Performance without load feedback

Load Feedback is a method by which GTM can obtain real-time information about the load on your data centers to improve its load balancing. Unlike other methods, Load feedback can provide more accurate load balancing on data centers. However, it requires careful configuration that involves building a load object that reports load feedback load resource data to GTM periodically.

GTM uses information on the data center's current load, target load, and maximum capacity to optimize traffic, to ensure that all data centers have a current load below the target load and to prevent current load from exceeding capacity, if possible.

Load Feedback adheres to the following basic principles:
  • Load values must react instantly to the traffic balancing that GTM makes
  • Load must decrease when traffic volume discreases. Likewise, load must increase when traffic volume increases.
  • Load values must not change except in response to traffic directed to the data center by GTM or for that property.

If you cannot provide load feedback, you can configure Global Traffic Management to load balance without it. This mode relies heavily on the nameserver demand estimates (see Nameserver demand estimation), based on how often nameservers revisit Traffic Management nameservers to refresh cached DNS resolutions. GTM attempts to assign traffic so that the sum of the nameserver demands allocated to each of your data centers respects the traffic weights you configured, subject to the leeway allowed by the load imbalance factor. This method works best for properties that have large user populations distributed widely throughout the world. It does not work so well for very small or concentrated user populations.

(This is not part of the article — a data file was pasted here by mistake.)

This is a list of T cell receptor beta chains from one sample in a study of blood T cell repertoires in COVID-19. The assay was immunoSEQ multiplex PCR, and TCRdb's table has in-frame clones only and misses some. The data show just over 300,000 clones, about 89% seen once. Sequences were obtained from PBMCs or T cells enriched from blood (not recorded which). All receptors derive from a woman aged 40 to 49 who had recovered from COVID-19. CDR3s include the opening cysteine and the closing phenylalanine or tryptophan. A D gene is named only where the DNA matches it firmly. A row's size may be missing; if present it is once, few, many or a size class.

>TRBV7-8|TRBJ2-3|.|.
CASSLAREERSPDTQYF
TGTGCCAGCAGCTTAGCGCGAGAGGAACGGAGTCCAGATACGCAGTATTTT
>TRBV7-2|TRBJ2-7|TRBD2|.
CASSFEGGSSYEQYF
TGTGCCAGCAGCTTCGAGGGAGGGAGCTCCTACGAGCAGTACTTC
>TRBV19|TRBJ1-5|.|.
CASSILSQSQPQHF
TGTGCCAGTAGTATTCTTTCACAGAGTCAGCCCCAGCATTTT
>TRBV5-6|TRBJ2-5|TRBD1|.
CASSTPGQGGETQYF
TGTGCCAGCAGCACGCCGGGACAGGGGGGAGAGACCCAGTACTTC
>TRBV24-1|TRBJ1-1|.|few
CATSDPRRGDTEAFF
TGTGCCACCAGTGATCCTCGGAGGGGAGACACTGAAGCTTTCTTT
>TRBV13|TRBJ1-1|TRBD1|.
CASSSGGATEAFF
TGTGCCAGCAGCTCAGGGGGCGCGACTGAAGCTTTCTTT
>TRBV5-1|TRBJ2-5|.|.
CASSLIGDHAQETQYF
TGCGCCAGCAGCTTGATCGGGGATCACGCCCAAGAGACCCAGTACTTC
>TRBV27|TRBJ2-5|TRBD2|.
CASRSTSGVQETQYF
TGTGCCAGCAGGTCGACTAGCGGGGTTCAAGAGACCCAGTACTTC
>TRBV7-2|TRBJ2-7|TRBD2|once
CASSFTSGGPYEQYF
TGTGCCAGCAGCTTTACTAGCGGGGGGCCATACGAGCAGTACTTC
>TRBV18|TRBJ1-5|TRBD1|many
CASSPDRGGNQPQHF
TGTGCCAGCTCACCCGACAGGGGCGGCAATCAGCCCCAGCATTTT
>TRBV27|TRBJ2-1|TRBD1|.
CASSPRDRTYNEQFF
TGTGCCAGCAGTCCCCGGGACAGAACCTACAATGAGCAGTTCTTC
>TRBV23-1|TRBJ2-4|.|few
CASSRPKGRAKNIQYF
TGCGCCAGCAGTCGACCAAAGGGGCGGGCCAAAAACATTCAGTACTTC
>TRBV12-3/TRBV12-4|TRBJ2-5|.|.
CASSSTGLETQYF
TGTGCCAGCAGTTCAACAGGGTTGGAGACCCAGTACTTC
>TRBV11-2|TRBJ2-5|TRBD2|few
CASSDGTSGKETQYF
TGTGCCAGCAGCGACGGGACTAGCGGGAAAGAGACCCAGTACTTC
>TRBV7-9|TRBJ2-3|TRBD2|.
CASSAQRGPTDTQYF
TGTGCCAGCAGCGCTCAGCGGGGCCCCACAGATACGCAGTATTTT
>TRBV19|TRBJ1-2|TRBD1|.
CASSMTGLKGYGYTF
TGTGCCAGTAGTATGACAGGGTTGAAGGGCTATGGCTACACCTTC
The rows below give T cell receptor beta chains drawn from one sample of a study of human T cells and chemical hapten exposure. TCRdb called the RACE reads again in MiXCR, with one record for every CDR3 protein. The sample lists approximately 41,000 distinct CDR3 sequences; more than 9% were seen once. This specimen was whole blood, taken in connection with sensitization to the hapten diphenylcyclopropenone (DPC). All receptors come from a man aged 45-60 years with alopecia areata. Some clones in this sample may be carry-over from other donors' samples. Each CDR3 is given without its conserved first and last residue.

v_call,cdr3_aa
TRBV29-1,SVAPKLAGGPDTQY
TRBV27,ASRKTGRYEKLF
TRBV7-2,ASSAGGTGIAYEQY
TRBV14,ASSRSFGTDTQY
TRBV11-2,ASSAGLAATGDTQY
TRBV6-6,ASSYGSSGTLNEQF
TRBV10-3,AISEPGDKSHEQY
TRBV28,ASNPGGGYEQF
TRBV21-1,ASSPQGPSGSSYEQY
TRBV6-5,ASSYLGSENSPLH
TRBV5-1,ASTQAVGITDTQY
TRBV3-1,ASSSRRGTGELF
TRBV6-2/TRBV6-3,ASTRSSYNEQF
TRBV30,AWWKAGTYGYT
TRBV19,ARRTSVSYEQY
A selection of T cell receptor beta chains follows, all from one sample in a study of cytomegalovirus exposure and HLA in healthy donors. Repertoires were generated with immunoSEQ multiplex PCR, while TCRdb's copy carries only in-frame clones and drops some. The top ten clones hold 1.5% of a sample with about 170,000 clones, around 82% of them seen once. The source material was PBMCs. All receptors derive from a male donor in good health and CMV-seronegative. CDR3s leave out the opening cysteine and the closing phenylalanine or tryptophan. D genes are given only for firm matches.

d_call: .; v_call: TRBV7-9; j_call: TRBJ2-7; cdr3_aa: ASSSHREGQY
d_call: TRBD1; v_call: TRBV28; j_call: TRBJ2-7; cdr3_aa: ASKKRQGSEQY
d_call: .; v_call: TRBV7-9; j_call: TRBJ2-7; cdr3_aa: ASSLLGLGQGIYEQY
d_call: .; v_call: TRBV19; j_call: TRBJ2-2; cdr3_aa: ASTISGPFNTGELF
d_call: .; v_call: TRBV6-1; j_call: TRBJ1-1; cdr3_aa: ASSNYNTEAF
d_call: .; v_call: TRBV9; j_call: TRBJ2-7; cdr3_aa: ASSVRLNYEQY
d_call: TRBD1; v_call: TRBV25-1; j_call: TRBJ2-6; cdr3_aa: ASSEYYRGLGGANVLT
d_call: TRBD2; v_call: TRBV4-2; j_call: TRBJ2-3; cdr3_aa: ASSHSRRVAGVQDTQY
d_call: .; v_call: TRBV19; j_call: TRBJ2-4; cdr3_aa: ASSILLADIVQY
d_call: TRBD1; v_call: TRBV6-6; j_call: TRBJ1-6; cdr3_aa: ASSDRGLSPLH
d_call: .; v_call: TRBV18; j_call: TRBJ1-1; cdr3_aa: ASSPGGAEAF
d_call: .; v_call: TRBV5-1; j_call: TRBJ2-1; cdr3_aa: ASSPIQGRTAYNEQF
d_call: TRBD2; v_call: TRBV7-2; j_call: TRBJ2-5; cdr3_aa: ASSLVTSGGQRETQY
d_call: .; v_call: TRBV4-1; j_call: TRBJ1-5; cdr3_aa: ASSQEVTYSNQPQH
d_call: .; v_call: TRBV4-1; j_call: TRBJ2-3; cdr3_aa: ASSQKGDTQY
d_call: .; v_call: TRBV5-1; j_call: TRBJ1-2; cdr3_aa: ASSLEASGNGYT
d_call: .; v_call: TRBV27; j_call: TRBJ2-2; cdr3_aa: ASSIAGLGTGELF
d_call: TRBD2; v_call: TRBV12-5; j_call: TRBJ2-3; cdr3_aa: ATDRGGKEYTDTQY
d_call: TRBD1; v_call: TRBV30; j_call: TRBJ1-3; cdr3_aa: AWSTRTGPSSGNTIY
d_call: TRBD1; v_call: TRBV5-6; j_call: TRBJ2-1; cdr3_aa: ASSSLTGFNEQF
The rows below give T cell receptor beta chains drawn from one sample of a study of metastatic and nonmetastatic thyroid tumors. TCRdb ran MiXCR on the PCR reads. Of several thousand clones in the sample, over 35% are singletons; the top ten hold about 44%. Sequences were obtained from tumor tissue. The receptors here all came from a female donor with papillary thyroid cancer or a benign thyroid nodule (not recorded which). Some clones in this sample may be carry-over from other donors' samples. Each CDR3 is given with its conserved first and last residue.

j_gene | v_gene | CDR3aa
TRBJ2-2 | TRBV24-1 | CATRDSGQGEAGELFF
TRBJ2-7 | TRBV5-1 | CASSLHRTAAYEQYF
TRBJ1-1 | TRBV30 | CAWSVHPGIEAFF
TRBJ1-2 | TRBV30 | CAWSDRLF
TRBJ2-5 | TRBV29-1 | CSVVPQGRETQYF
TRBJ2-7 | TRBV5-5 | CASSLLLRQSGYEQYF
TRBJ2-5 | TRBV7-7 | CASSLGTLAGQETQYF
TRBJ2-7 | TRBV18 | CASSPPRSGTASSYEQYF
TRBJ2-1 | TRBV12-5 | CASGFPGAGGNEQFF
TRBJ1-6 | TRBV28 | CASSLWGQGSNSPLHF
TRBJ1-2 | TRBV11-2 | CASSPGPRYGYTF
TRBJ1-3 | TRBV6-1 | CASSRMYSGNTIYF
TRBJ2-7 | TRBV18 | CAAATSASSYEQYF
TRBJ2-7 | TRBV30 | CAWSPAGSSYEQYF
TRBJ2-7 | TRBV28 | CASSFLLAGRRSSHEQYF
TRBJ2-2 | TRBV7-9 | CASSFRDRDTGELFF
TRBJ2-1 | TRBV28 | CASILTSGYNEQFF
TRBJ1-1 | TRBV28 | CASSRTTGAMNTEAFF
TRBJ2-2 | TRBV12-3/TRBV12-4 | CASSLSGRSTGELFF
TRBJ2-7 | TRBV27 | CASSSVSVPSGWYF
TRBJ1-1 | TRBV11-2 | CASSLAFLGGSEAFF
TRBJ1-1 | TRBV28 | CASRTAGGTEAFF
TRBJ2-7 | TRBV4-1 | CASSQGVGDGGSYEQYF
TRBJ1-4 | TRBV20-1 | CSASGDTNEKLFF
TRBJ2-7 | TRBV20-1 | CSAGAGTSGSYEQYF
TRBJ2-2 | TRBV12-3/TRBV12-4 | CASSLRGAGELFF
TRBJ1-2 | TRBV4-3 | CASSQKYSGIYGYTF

Important points to remember about load balancing without load feedback are:
  • It is based purely on historical estimates of client demand behind nameservers.
  • It does not take into account daily load fluctuations.
  • It cannot take into account anomalies such as a large ISP deploying a new nameserver serving thousands of clients, as it can take a week or more for new nameserver loads to propagate through NSD.

If you require precise load balancing that reacts quickly to changing loads, consider using load feedback.